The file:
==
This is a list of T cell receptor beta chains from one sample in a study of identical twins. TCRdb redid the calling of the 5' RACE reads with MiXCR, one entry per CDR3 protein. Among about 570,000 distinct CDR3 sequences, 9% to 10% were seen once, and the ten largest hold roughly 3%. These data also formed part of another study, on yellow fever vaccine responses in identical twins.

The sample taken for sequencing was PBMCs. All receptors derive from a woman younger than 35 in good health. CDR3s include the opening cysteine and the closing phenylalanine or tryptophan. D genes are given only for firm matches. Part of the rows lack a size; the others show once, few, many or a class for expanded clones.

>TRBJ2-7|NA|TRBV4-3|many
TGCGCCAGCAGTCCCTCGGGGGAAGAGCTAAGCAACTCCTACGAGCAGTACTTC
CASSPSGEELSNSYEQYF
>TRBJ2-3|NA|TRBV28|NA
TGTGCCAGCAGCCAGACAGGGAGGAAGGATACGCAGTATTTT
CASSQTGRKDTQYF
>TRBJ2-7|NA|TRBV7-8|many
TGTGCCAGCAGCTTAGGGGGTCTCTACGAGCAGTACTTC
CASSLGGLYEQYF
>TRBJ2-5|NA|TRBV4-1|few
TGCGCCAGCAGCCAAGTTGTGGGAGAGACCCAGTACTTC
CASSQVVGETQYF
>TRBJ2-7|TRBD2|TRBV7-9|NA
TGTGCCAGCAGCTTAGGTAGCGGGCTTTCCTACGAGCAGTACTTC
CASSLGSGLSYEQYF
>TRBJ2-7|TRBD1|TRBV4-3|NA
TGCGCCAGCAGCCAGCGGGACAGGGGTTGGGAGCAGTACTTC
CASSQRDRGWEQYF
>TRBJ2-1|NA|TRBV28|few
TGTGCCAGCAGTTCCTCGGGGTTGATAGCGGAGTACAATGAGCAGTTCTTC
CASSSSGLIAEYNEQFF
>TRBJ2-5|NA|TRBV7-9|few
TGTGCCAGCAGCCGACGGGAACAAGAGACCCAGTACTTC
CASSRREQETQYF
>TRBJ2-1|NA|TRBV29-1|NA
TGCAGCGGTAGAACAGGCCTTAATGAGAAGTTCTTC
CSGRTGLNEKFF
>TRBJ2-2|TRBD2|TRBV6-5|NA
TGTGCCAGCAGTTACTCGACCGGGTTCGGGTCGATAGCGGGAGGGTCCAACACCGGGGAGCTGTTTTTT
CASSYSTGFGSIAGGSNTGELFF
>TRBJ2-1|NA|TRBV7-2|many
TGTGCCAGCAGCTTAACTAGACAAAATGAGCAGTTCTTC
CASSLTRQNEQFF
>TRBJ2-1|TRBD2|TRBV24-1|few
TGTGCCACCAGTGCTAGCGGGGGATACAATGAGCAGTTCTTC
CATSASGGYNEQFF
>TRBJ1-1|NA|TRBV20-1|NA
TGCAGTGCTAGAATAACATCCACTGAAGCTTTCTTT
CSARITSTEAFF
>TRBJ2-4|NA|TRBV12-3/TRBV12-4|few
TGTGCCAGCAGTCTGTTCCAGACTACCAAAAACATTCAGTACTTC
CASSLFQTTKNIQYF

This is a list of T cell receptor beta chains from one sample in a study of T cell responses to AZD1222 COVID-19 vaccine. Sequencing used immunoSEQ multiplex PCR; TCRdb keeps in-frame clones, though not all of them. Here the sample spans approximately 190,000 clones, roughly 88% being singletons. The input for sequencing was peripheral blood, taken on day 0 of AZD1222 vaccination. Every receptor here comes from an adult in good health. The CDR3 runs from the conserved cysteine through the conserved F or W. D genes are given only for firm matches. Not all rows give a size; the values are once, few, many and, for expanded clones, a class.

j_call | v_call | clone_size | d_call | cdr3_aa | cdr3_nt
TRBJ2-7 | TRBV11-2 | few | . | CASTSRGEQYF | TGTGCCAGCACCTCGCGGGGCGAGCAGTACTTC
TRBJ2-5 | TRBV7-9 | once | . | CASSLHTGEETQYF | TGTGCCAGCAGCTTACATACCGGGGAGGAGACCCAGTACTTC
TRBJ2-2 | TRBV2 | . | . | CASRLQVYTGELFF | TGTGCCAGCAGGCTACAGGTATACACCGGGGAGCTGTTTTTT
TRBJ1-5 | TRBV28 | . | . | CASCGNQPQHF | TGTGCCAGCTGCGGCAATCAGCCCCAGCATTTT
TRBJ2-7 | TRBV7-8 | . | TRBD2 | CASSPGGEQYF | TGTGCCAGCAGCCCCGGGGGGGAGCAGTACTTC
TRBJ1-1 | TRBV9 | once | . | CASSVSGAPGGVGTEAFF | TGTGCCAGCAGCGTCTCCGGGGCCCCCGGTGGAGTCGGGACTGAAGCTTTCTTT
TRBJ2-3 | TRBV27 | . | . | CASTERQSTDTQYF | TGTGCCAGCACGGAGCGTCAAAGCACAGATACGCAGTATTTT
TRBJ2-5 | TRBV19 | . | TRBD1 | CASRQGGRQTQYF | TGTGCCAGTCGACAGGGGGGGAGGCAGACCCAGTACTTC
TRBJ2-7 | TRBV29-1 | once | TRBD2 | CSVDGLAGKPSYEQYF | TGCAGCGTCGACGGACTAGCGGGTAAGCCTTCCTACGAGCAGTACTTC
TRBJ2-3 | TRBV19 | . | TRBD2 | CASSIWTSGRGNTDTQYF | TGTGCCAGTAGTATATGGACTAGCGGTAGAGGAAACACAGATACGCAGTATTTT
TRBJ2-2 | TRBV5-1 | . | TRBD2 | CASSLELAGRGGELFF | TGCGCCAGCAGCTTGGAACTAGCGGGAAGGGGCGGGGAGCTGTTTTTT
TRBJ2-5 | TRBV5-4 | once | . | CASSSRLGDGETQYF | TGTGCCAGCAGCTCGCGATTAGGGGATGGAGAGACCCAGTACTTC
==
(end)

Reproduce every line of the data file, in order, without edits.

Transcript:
This is a list of T cell receptor beta chains from one sample in a study of identical twins. TCRdb redid the calling of the 5' RACE reads with MiXCR, one entry per CDR3 protein. Among about 570,000 distinct CDR3 sequences, 9% to 10% were seen once, and the ten largest hold roughly 3%. These data also formed part of another study, on yellow fever vaccine responses in identical twins.

The sample taken for sequencing was PBMCs. All receptors derive from a woman younger than 35 in good health. CDR3s include the opening cysteine and the closing phenylalanine or tryptophan. D genes are given only for firm matches. Part of the rows lack a size; the others show once, few, many or a class for expanded clones.

>TRBJ2-7|NA|TRBV4-3|many
TGCGCCAGCAGTCCCTCGGGGGAAGAGCTAAGCAACTCCTACGAGCAGTACTTC
CASSPSGEELSNSYEQYF
>TRBJ2-3|NA|TRBV28|NA
TGTGCCAGCAGCCAGACAGGGAGGAAGGATACGCAGTATTTT
CASSQTGRKDTQYF
>TRBJ2-7|NA|TRBV7-8|many
TGTGCCAGCAGCTTAGGGGGTCTCTACGAGCAGTACTTC
CASSLGGLYEQYF
>TRBJ2-5|NA|TRBV4-1|few
TGCGCCAGCAGCCAAGTTGTGGGAGAGACCCAGTACTTC
CASSQVVGETQYF
>TRBJ2-7|TRBD2|TRBV7-9|NA
TGTGCCAGCAGCTTAGGTAGCGGGCTTTCCTACGAGCAGTACTTC
CASSLGSGLSYEQYF
>TRBJ2-7|TRBD1|TRBV4-3|NA
TGCGCCAGCAGCCAGCGGGACAGGGGTTGGGAGCAGTACTTC
CASSQRDRGWEQYF
>TRBJ2-1|NA|TRBV28|few
TGTGCCAGCAGTTCCTCGGGGTTGATAGCGGAGTACAATGAGCAGTTCTTC
CASSSSGLIAEYNEQFF
>TRBJ2-5|NA|TRBV7-9|few
TGTGCCAGCAGCCGACGGGAACAAGAGACCCAGTACTTC
CASSRREQETQYF
>TRBJ2-1|NA|TRBV29-1|NA
TGCAGCGGTAGAACAGGCCTTAATGAGAAGTTCTTC
CSGRTGLNEKFF
>TRBJ2-2|TRBD2|TRBV6-5|NA
TGTGCCAGCAGTTACTCGACCGGGTTCGGGTCGATAGCGGGAGGGTCCAACACCGGGGAGCTGTTTTTT
CASSYSTGFGSIAGGSNTGELFF
>TRBJ2-1|NA|TRBV7-2|many
TGTGCCAGCAGCTTAACTAGACAAAATGAGCAGTTCTTC
CASSLTRQNEQFF
>TRBJ2-1|TRBD2|TRBV24-1|few
TGTGCCACCAGTGCTAGCGGGGGATACAATGAGCAGTTCTTC
CATSASGGYNEQFF
>TRBJ1-1|NA|TRBV20-1|NA
TGCAGTGCTAGAATAACATCCACTGAAGCTTTCTTT
CSARITSTEAFF
>TRBJ2-4|NA|TRBV12-3/TRBV12-4|few
TGTGCCAGCAGTCTGTTCCAGACTACCAAAAACATTCAGTACTTC
CASSLFQTTKNIQYF

This is a list of T cell receptor beta chains from one sample in a study of T cell responses to AZD1222 COVID-19 vaccine. Sequencing used immunoSEQ multiplex PCR; TCRdb keeps in-frame clones, though not all of them. Here the sample spans approximately 190,000 clones, roughly 88% being singletons. The input for sequencing was peripheral blood, taken on day 0 of AZD1222 vaccination. Every receptor here comes from an adult in good health. The CDR3 runs from the conserved cysteine through the conserved F or W. D genes are given only for firm matches. Not all rows give a size; the values are once, few, many and, for expanded clones, a class.

j_call | v_call | clone_size | d_call | cdr3_aa | cdr3_nt
TRBJ2-7 | TRBV11-2 | few | . | CASTSRGEQYF | TGTGCCAGCACCTCGCGGGGCGAGCAGTACTTC
TRBJ2-5 | TRBV7-9 | once | . | CASSLHTGEETQYF | TGTGCCAGCAGCTTACATACCGGGGAGGAGACCCAGTACTTC
TRBJ2-2 | TRBV2 | . | . | CASRLQVYTGELFF | TGTGCCAGCAGGCTACAGGTATACACCGGGGAGCTGTTTTTT
TRBJ1-5 | TRBV28 | . | . | CASCGNQPQHF | TGTGCCAGCTGCGGCAATCAGCCCCAGCATTTT
TRBJ2-7 | TRBV7-8 | . | TRBD2 | CASSPGGEQYF | TGTGCCAGCAGCCCCGGGGGGGAGCAGTACTTC
TRBJ1-1 | TRBV9 | once | . | CASSVSGAPGGVGTEAFF | TGTGCCAGCAGCGTCTCCGGGGCCCCCGGTGGAGTCGGGACTGAAGCTTTCTTT
TRBJ2-3 | TRBV27 | . | . | CASTERQSTDTQYF | TGTGCCAGCACGGAGCGTCAAAGCACAGATACGCAGTATTTT
TRBJ2-5 | TRBV19 | . | TRBD1 | CASRQGGRQTQYF | TGTGCCAGTCGACAGGGGGGGAGGCAGACCCAGTACTTC
TRBJ2-7 | TRBV29-1 | once | TRBD2 | CSVDGLAGKPSYEQYF | TGCAGCGTCGACGGACTAGCGGGTAAGCCTTCCTACGAGCAGTACTTC
TRBJ2-3 | TRBV19 | . | TRBD2 | CASSIWTSGRGNTDTQYF | TGTGCCAGTAGTATATGGACTAGCGGTAGAGGAAACACAGATACGCAGTATTTT
TRBJ2-2 | TRBV5-1 | . | TRBD2 | CASSLELAGRGGELFF | TGCGCCAGCAGCTTGGAACTAGCGGGAAGGGGCGGGGAGCTGTTTTTT
TRBJ2-5 | TRBV5-4 | once | . | CASSSRLGDGETQYF | TGTGCCAGCAGCTCGCGATTAGGGGATGGAGAGACCCAGTACTTC